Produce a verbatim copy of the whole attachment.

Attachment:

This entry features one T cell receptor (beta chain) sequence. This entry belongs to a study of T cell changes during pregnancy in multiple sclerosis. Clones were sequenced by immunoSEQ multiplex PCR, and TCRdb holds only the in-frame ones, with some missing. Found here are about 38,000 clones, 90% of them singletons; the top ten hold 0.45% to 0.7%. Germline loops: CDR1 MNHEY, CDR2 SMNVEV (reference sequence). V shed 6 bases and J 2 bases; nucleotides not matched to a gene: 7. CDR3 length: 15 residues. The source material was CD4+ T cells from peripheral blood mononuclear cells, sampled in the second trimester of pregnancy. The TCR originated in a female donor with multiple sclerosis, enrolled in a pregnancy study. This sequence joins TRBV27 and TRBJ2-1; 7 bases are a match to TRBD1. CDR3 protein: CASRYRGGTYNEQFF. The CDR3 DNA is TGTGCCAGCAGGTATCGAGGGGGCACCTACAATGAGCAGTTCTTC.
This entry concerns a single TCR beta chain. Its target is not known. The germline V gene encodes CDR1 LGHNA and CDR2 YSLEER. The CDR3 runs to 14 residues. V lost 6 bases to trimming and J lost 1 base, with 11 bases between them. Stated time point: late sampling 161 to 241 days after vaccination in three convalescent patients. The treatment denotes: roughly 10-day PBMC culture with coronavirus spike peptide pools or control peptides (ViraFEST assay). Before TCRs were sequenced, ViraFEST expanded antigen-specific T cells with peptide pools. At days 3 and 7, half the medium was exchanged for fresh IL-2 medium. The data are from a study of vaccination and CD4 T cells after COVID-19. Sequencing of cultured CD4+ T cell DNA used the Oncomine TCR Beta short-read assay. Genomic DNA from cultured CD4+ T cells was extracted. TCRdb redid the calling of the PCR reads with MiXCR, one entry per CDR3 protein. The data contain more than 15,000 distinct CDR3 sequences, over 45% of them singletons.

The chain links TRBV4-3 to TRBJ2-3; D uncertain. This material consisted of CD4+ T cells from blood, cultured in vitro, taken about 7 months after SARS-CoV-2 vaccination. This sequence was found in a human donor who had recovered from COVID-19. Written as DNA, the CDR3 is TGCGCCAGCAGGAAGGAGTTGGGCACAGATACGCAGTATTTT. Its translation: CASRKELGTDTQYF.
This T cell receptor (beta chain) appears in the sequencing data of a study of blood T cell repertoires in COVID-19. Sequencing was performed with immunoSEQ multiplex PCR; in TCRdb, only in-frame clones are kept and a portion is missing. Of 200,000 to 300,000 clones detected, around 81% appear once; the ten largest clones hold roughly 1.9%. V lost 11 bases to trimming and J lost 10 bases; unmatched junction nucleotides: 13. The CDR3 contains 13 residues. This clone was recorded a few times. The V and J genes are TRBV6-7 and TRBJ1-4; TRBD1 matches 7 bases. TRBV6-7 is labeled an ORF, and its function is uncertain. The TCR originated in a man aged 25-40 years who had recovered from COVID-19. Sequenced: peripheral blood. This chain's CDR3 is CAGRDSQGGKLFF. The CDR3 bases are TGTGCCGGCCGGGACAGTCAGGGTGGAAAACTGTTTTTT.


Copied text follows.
This entry features one T cell receptor (beta chain) sequence. This entry belongs to a study of T cell changes during pregnancy in multiple sclerosis. Clones were sequenced by immunoSEQ multiplex PCR, and TCRdb holds only the in-frame ones, with some missing. Found here are about 38,000 clones, 90% of them singletons; the top ten hold 0.45% to 0.7%. Germline loops: CDR1 MNHEY, CDR2 SMNVEV (reference sequence). V shed 6 bases and J 2 bases; nucleotides not matched to a gene: 7. CDR3 length: 15 residues. The source material was CD4+ T cells from peripheral blood mononuclear cells, sampled in the second trimester of pregnancy. The TCR originated in a female donor with multiple sclerosis, enrolled in a pregnancy study. This sequence joins TRBV27 and TRBJ2-1; 7 bases are a match to TRBD1. CDR3 protein: CASRYRGGTYNEQFF. The CDR3 DNA is TGTGCCAGCAGGTATCGAGGGGGCACCTACAATGAGCAGTTCTTC.
This entry concerns a single TCR beta chain. Its target is not known. The germline V gene encodes CDR1 LGHNA and CDR2 YSLEER. The CDR3 runs to 14 residues. V lost 6 bases to trimming and J lost 1 base, with 11 bases between them. Stated time point: late sampling 161 to 241 days after vaccination in three convalescent patients. The treatment denotes: roughly 10-day PBMC culture with coronavirus spike peptide pools or control peptides (ViraFEST assay). Before TCRs were sequenced, ViraFEST expanded antigen-specific T cells with peptide pools. At days 3 and 7, half the medium was exchanged for fresh IL-2 medium. The data are from a study of vaccination and CD4 T cells after COVID-19. Sequencing of cultured CD4+ T cell DNA used the Oncomine TCR Beta short-read assay. Genomic DNA from cultured CD4+ T cells was extracted. TCRdb redid the calling of the PCR reads with MiXCR, one entry per CDR3 protein. The data contain more than 15,000 distinct CDR3 sequences, over 45% of them singletons.

The chain links TRBV4-3 to TRBJ2-3; D uncertain. This material consisted of CD4+ T cells from blood, cultured in vitro, taken about 7 months after SARS-CoV-2 vaccination. This sequence was found in a human donor who had recovered from COVID-19. Written as DNA, the CDR3 is TGCGCCAGCAGGAAGGAGTTGGGCACAGATACGCAGTATTTT. Its translation: CASRKELGTDTQYF.
This T cell receptor (beta chain) appears in the sequencing data of a study of blood T cell repertoires in COVID-19. Sequencing was performed with immunoSEQ multiplex PCR; in TCRdb, only in-frame clones are kept and a portion is missing. Of 200,000 to 300,000 clones detected, around 81% appear once; the ten largest clones hold roughly 1.9%. V lost 11 bases to trimming and J lost 10 bases; unmatched junction nucleotides: 13. The CDR3 contains 13 residues. This clone was recorded a few times. The V and J genes are TRBV6-7 and TRBJ1-4; TRBD1 matches 7 bases. TRBV6-7 is labeled an ORF, and its function is uncertain. The TCR originated in a man aged 25-40 years who had recovered from COVID-19. Sequenced: peripheral blood. This chain's CDR3 is CAGRDSQGGKLFF. The CDR3 bases are TGTGCCGGCCGGGACAGTCAGGGTGGAAAACTGTTTTTT.